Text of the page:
How to Choose a Fly Fishing Rod
The sport of fly fishing can be challenging, exciting and very rewarding. Although you can start learning to cast with just about any rod, choosing the right fly rod will make learning easier and also greatly improve your odds of catching fish. Need some help getting started? Follow the steps below on how to choose a fly rod.
1. First, narrow down your selection by rod length. Short rods (about 7’ or shorter) are ideal for fishing in areas with cover (i.e. overhanging tree branches). Long rods (8.5’ or longer) are adept at making long, powerful casts in areas unobstructed by cover (i.e. sandy beaches, wide-open riverbanks, etc.). Longer rods are also easier to cast from a float tube. For the most versatility, a medium-length rod (about 7.5’ to 8.5’) is a good starting point for beginners.
2. Next, choose a rod weight. Fly rod weight determines what line weight can be used effectively and subsequently what kind of flies can be cast. Lightweight rods are best for casting light flies with delicate presentation, a technique that is ideal for targeting fish that spook easily. Heavier rods are best for casting heavy flies and bait, which are used to target larger fish species. Consult the chart below to determine what rod weight will work best for your needs:
|Rod Weight||Description||Flies||Tippets||Best Use|
|2wt||Ultra, Ultra Light||Under size #16||Under 2 lbs. or 7X||Specialized for fishing tiny flies and very light tippets. Great for spooky fish where delicate presentation is the most important factor.|
|3wt||Ultra Light||Up to size #14||Under 3 lbs. or 6X||Delicate presentation, but longer casts than #2|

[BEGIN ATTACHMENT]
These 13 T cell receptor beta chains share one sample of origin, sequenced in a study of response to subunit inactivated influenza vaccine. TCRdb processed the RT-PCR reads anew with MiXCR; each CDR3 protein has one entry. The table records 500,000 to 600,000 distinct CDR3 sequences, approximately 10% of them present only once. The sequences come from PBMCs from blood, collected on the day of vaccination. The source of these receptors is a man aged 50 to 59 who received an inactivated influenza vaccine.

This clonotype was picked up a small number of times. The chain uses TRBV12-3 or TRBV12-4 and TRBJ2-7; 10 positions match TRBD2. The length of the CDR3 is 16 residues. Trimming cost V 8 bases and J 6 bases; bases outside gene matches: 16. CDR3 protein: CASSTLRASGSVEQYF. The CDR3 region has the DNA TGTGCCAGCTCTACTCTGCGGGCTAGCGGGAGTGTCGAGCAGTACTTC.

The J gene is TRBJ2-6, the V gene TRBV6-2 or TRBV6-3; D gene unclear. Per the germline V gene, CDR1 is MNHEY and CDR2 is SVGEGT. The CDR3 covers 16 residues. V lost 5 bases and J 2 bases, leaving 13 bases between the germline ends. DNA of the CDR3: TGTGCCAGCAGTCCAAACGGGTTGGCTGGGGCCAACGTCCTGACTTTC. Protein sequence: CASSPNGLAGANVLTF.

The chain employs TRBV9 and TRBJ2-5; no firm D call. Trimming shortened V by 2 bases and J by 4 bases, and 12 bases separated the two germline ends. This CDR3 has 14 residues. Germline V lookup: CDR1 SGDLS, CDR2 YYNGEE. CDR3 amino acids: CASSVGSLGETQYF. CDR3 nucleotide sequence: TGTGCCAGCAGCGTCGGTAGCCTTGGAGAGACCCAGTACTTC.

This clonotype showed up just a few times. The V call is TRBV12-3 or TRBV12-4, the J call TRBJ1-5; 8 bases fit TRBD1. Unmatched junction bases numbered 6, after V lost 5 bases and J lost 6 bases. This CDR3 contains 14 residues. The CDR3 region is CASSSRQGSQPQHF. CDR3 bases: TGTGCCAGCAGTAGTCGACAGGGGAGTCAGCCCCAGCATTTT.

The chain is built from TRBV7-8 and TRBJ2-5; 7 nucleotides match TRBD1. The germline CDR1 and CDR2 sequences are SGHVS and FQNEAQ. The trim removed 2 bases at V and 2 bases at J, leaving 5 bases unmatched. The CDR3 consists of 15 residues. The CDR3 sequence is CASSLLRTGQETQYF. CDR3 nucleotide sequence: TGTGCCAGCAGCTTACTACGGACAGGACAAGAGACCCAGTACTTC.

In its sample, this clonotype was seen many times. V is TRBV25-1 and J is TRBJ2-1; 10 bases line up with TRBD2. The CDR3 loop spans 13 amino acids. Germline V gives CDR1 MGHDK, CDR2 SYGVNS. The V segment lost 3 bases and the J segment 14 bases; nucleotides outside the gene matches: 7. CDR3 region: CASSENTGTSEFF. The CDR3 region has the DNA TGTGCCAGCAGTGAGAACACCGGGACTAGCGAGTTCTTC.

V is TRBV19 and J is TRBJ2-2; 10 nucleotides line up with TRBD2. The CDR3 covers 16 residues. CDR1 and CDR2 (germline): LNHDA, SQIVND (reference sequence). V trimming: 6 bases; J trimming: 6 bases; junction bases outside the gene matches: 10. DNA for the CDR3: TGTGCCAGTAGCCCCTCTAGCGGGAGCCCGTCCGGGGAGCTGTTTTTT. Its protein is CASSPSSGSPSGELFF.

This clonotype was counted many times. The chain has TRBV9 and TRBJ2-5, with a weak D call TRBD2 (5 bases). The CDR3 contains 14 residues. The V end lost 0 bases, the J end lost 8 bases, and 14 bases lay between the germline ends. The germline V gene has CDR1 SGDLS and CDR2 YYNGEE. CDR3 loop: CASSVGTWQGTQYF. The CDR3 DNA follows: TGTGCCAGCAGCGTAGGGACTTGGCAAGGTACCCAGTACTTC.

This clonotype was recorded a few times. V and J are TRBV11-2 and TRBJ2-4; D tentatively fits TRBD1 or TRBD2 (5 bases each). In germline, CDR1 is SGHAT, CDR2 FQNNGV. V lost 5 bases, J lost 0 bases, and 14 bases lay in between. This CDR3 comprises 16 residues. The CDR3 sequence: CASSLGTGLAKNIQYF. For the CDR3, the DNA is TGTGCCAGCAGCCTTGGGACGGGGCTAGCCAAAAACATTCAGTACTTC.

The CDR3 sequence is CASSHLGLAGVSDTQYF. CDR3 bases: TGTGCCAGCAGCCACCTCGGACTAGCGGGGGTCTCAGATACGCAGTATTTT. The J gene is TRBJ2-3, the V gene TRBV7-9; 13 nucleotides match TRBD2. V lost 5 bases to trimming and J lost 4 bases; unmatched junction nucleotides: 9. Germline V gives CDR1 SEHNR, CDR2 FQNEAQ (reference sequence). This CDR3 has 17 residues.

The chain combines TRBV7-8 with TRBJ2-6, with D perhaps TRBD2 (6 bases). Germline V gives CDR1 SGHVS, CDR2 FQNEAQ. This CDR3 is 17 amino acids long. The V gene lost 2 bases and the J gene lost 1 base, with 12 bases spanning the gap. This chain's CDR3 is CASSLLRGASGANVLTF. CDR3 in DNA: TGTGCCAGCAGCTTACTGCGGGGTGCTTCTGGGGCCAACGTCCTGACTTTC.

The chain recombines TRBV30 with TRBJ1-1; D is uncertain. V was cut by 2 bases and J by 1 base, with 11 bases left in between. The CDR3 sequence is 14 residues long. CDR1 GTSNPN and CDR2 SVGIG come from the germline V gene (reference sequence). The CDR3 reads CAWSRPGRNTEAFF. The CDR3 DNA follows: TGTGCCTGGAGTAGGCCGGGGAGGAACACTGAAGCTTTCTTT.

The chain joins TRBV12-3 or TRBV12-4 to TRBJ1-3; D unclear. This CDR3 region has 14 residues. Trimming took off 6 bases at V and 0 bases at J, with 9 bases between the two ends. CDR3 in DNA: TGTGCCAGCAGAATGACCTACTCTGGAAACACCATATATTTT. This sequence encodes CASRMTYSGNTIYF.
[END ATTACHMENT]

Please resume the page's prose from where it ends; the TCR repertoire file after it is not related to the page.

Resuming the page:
|4wt||Light||#12 to #20||2 - 6 lbs. or 5X||Popular size for spring creeks and mountain streams. Casts comfortably to ranges of 45 feet.|
Dries up to #6
Tiny emergers down to #20
|3 -10 lbs. or 4X||Casts comfortably to ranges of 60 feet with a size #12 fly. Comfortably handles fish 9" or 5 pounds. Considered the most versatile weight.|
#20 Weighted nymphs Flies to #18
|3 -10 lbs. or 3X||Has enough line mass to deliver large weighted nymphs to 60 feet and #10 unweighted flies.|
|7wt||Medium Heavy||#2 - #14, bass and saltwater||6 -12 lbs. or 2X||Useful for: Windy conditions, fish average over 5 lbs., casting exceptionally large flies|
|8wt||Heavy||Largest trout and salmon flies, bass and saltwater||Over 12 lbs. or 1X||Useful for: Windy conditions, 6-15 lb. trout, heavy tippets|
3. Finally, choose a rod action. The way a fly rod is constructed determines its action, which in turn affects how the rod will flex and handle. Fast-action fly rods focus the majority of the flex near the tip, which offers greater sensitivity and powerful hook setting. However, using a fast-action rod effectively requires a lot of practice. Medium-action fly rods focus the majority of the flex between the halfway point and the tip. Medium action offers the most versatility and is more forgiving. Slow-action fly rods distribute flex across the entire length of the rod, which is best for making short, gentle casts. Most beginners should consider a medium-action rod. The chart below illustrates how action relates to flex:
At this point, if you’re still unsure about what to buy, consider choosing a 5wt rod between eight and nine feet in length. This is a versatile choice and will allow you to target a variety of freshwater fish species, including trout, bluegill, bass and more. For more in-depth information on fly fishing tackle, be sure to visit our Fly Fishing Guide.